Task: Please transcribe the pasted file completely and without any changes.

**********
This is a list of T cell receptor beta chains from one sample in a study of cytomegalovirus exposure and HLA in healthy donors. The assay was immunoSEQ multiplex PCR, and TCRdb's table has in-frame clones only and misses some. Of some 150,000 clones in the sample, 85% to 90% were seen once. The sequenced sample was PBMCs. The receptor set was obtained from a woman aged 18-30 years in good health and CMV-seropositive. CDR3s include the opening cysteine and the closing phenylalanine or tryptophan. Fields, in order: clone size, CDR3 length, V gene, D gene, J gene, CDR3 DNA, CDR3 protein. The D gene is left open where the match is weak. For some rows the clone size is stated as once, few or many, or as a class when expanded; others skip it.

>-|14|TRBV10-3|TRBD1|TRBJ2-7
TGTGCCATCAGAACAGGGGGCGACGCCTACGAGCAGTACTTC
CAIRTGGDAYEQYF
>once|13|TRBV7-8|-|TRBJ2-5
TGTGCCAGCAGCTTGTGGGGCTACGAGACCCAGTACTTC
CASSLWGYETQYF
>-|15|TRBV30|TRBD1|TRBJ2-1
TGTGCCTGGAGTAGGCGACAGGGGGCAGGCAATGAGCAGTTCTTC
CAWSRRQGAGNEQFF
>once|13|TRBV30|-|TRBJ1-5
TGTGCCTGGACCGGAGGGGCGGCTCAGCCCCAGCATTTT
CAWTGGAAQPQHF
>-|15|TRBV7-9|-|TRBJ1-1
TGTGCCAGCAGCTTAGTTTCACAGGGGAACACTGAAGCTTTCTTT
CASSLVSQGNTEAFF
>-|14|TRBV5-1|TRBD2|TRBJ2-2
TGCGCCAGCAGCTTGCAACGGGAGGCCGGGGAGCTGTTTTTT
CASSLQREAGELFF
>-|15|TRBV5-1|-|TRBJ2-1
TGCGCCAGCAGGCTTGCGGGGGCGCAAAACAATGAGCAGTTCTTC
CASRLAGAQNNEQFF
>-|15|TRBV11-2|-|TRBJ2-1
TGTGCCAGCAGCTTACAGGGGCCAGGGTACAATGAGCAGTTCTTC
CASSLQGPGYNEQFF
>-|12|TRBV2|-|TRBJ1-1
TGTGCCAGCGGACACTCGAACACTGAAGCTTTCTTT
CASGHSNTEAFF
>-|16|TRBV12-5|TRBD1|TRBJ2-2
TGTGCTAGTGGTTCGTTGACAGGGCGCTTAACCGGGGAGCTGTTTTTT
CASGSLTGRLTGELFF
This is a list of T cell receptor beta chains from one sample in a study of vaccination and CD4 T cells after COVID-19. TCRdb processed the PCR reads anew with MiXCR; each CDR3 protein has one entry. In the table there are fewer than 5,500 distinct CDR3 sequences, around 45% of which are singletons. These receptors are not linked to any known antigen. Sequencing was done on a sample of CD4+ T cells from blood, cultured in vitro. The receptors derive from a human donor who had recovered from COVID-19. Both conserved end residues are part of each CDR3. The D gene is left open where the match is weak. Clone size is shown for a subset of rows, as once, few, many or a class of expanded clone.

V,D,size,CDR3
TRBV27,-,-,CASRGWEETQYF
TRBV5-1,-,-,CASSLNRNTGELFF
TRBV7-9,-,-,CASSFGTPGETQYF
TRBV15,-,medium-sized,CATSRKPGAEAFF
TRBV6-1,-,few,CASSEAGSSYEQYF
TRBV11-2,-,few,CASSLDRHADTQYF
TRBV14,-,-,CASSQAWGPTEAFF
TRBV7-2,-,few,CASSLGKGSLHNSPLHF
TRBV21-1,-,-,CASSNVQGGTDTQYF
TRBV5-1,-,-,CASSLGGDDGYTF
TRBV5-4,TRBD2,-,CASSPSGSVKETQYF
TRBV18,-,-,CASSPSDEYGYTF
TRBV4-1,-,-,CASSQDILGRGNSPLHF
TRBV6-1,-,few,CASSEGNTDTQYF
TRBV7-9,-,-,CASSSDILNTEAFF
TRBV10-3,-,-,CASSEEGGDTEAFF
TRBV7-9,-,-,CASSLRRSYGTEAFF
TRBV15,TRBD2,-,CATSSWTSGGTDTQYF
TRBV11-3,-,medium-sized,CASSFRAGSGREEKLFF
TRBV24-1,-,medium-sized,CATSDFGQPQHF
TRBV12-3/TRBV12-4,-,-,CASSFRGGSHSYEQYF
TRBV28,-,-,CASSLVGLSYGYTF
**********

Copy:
This is a list of T cell receptor beta chains from one sample in a study of cytomegalovirus exposure and HLA in healthy donors. The assay was immunoSEQ multiplex PCR, and TCRdb's table has in-frame clones only and misses some. Of some 150,000 clones in the sample, 85% to 90% were seen once. The sequenced sample was PBMCs. The receptor set was obtained from a woman aged 18-30 years in good health and CMV-seropositive. CDR3s include the opening cysteine and the closing phenylalanine or tryptophan. Fields, in order: clone size, CDR3 length, V gene, D gene, J gene, CDR3 DNA, CDR3 protein. The D gene is left open where the match is weak. For some rows the clone size is stated as once, few or many, or as a class when expanded; others skip it.

>-|14|TRBV10-3|TRBD1|TRBJ2-7
TGTGCCATCAGAACAGGGGGCGACGCCTACGAGCAGTACTTC
CAIRTGGDAYEQYF
>once|13|TRBV7-8|-|TRBJ2-5
TGTGCCAGCAGCTTGTGGGGCTACGAGACCCAGTACTTC
CASSLWGYETQYF
>-|15|TRBV30|TRBD1|TRBJ2-1
TGTGCCTGGAGTAGGCGACAGGGGGCAGGCAATGAGCAGTTCTTC
CAWSRRQGAGNEQFF
>once|13|TRBV30|-|TRBJ1-5
TGTGCCTGGACCGGAGGGGCGGCTCAGCCCCAGCATTTT
CAWTGGAAQPQHF
>-|15|TRBV7-9|-|TRBJ1-1
TGTGCCAGCAGCTTAGTTTCACAGGGGAACACTGAAGCTTTCTTT
CASSLVSQGNTEAFF
>-|14|TRBV5-1|TRBD2|TRBJ2-2
TGCGCCAGCAGCTTGCAACGGGAGGCCGGGGAGCTGTTTTTT
CASSLQREAGELFF
>-|15|TRBV5-1|-|TRBJ2-1
TGCGCCAGCAGGCTTGCGGGGGCGCAAAACAATGAGCAGTTCTTC
CASRLAGAQNNEQFF
>-|15|TRBV11-2|-|TRBJ2-1
TGTGCCAGCAGCTTACAGGGGCCAGGGTACAATGAGCAGTTCTTC
CASSLQGPGYNEQFF
>-|12|TRBV2|-|TRBJ1-1
TGTGCCAGCGGACACTCGAACACTGAAGCTTTCTTT
CASGHSNTEAFF
>-|16|TRBV12-5|TRBD1|TRBJ2-2
TGTGCTAGTGGTTCGTTGACAGGGCGCTTAACCGGGGAGCTGTTTTTT
CASGSLTGRLTGELFF
This is a list of T cell receptor beta chains from one sample in a study of vaccination and CD4 T cells after COVID-19. TCRdb processed the PCR reads anew with MiXCR; each CDR3 protein has one entry. In the table there are fewer than 5,500 distinct CDR3 sequences, around 45% of which are singletons. These receptors are not linked to any known antigen. Sequencing was done on a sample of CD4+ T cells from blood, cultured in vitro. The receptors derive from a human donor who had recovered from COVID-19. Both conserved end residues are part of each CDR3. The D gene is left open where the match is weak. Clone size is shown for a subset of rows, as once, few, many or a class of expanded clone.

V,D,size,CDR3
TRBV27,-,-,CASRGWEETQYF
TRBV5-1,-,-,CASSLNRNTGELFF
TRBV7-9,-,-,CASSFGTPGETQYF
TRBV15,-,medium-sized,CATSRKPGAEAFF
TRBV6-1,-,few,CASSEAGSSYEQYF
TRBV11-2,-,few,CASSLDRHADTQYF
TRBV14,-,-,CASSQAWGPTEAFF
TRBV7-2,-,few,CASSLGKGSLHNSPLHF
TRBV21-1,-,-,CASSNVQGGTDTQYF
TRBV5-1,-,-,CASSLGGDDGYTF
TRBV5-4,TRBD2,-,CASSPSGSVKETQYF
TRBV18,-,-,CASSPSDEYGYTF
TRBV4-1,-,-,CASSQDILGRGNSPLHF
TRBV6-1,-,few,CASSEGNTDTQYF
TRBV7-9,-,-,CASSSDILNTEAFF
TRBV10-3,-,-,CASSEEGGDTEAFF
TRBV7-9,-,-,CASSLRRSYGTEAFF
TRBV15,TRBD2,-,CATSSWTSGGTDTQYF
TRBV11-3,-,medium-sized,CASSFRAGSGREEKLFF
TRBV24-1,-,medium-sized,CATSDFGQPQHF
TRBV12-3/TRBV12-4,-,-,CASSFRGGSHSYEQYF
TRBV28,-,-,CASSLVGLSYGYTF